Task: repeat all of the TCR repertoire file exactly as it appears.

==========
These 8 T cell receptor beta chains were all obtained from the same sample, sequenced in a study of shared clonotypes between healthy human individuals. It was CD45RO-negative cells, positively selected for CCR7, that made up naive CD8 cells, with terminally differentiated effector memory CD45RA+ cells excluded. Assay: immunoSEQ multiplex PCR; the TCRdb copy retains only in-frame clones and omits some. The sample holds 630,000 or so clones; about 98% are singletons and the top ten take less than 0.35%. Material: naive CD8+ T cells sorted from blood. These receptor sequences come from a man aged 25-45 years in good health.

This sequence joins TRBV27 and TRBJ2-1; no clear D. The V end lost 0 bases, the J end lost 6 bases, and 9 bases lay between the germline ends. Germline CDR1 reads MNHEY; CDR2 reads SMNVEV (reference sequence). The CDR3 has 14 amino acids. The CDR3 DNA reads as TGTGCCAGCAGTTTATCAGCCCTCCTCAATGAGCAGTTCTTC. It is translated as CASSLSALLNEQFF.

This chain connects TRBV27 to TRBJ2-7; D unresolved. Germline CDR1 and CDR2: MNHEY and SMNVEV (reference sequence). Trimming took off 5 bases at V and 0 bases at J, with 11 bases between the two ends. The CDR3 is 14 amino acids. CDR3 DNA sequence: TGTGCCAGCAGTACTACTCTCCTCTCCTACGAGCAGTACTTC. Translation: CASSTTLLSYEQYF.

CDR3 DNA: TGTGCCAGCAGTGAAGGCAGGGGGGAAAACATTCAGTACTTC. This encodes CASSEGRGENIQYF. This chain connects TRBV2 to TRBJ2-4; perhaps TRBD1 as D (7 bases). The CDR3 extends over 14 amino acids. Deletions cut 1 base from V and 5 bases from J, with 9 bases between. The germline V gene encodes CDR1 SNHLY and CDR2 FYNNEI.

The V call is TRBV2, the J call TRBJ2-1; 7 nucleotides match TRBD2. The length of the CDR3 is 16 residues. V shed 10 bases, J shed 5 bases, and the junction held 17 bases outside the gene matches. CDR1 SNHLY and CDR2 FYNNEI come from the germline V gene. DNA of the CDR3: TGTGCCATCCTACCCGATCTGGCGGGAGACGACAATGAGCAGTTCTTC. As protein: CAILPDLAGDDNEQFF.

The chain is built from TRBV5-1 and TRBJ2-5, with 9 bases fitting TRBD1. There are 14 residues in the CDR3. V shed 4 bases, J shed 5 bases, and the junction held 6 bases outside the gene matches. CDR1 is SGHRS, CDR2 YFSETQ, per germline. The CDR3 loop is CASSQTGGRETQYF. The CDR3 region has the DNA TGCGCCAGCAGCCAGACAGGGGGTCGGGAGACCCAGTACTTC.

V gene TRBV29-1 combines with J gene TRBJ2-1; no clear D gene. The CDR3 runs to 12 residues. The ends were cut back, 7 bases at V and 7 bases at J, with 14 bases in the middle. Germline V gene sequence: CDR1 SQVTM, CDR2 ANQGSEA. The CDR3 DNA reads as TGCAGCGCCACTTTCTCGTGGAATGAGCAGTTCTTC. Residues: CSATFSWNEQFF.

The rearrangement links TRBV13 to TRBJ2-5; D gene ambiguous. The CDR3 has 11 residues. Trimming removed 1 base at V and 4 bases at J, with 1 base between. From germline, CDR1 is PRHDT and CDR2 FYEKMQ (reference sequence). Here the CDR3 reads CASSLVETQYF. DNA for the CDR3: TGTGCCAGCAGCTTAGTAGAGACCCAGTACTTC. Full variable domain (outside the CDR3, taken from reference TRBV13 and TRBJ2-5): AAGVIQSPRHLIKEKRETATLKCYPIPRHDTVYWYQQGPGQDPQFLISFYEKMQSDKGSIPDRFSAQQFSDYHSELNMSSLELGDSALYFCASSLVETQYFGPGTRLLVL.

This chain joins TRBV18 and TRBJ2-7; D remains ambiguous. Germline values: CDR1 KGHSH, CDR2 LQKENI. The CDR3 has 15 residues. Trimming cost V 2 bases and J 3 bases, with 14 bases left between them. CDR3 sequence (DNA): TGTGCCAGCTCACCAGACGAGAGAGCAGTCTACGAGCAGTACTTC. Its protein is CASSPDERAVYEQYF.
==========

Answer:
These 8 T cell receptor beta chains were all obtained from the same sample, sequenced in a study of shared clonotypes between healthy human individuals. It was CD45RO-negative cells, positively selected for CCR7, that made up naive CD8 cells, with terminally differentiated effector memory CD45RA+ cells excluded. Assay: immunoSEQ multiplex PCR; the TCRdb copy retains only in-frame clones and omits some. The sample holds 630,000 or so clones; about 98% are singletons and the top ten take less than 0.35%. Material: naive CD8+ T cells sorted from blood. These receptor sequences come from a man aged 25-45 years in good health.

This sequence joins TRBV27 and TRBJ2-1; no clear D. The V end lost 0 bases, the J end lost 6 bases, and 9 bases lay between the germline ends. Germline CDR1 reads MNHEY; CDR2 reads SMNVEV (reference sequence). The CDR3 has 14 amino acids. The CDR3 DNA reads as TGTGCCAGCAGTTTATCAGCCCTCCTCAATGAGCAGTTCTTC. It is translated as CASSLSALLNEQFF.

This chain connects TRBV27 to TRBJ2-7; D unresolved. Germline CDR1 and CDR2: MNHEY and SMNVEV (reference sequence). Trimming took off 5 bases at V and 0 bases at J, with 11 bases between the two ends. The CDR3 is 14 amino acids. CDR3 DNA sequence: TGTGCCAGCAGTACTACTCTCCTCTCCTACGAGCAGTACTTC. Translation: CASSTTLLSYEQYF.

CDR3 DNA: TGTGCCAGCAGTGAAGGCAGGGGGGAAAACATTCAGTACTTC. This encodes CASSEGRGENIQYF. This chain connects TRBV2 to TRBJ2-4; perhaps TRBD1 as D (7 bases). The CDR3 extends over 14 amino acids. Deletions cut 1 base from V and 5 bases from J, with 9 bases between. The germline V gene encodes CDR1 SNHLY and CDR2 FYNNEI.

The V call is TRBV2, the J call TRBJ2-1; 7 nucleotides match TRBD2. The length of the CDR3 is 16 residues. V shed 10 bases, J shed 5 bases, and the junction held 17 bases outside the gene matches. CDR1 SNHLY and CDR2 FYNNEI come from the germline V gene. DNA of the CDR3: TGTGCCATCCTACCCGATCTGGCGGGAGACGACAATGAGCAGTTCTTC. As protein: CAILPDLAGDDNEQFF.

The chain is built from TRBV5-1 and TRBJ2-5, with 9 bases fitting TRBD1. There are 14 residues in the CDR3. V shed 4 bases, J shed 5 bases, and the junction held 6 bases outside the gene matches. CDR1 is SGHRS, CDR2 YFSETQ, per germline. The CDR3 loop is CASSQTGGRETQYF. The CDR3 region has the DNA TGCGCCAGCAGCCAGACAGGGGGTCGGGAGACCCAGTACTTC.

V gene TRBV29-1 combines with J gene TRBJ2-1; no clear D gene. The CDR3 runs to 12 residues. The ends were cut back, 7 bases at V and 7 bases at J, with 14 bases in the middle. Germline V gene sequence: CDR1 SQVTM, CDR2 ANQGSEA. The CDR3 DNA reads as TGCAGCGCCACTTTCTCGTGGAATGAGCAGTTCTTC. Residues: CSATFSWNEQFF.

The rearrangement links TRBV13 to TRBJ2-5; D gene ambiguous. The CDR3 has 11 residues. Trimming removed 1 base at V and 4 bases at J, with 1 base between. From germline, CDR1 is PRHDT and CDR2 FYEKMQ (reference sequence). Here the CDR3 reads CASSLVETQYF. DNA for the CDR3: TGTGCCAGCAGCTTAGTAGAGACCCAGTACTTC. Full variable domain (outside the CDR3, taken from reference TRBV13 and TRBJ2-5): AAGVIQSPRHLIKEKRETATLKCYPIPRHDTVYWYQQGPGQDPQFLISFYEKMQSDKGSIPDRFSAQQFSDYHSELNMSSLELGDSALYFCASSLVETQYFGPGTRLLVL.

This chain joins TRBV18 and TRBJ2-7; D remains ambiguous. Germline values: CDR1 KGHSH, CDR2 LQKENI. The CDR3 has 15 residues. Trimming cost V 2 bases and J 3 bases, with 14 bases left between them. CDR3 sequence (DNA): TGTGCCAGCTCACCAGACGAGAGAGCAGTCTACGAGCAGTACTTC. Its protein is CASSPDERAVYEQYF.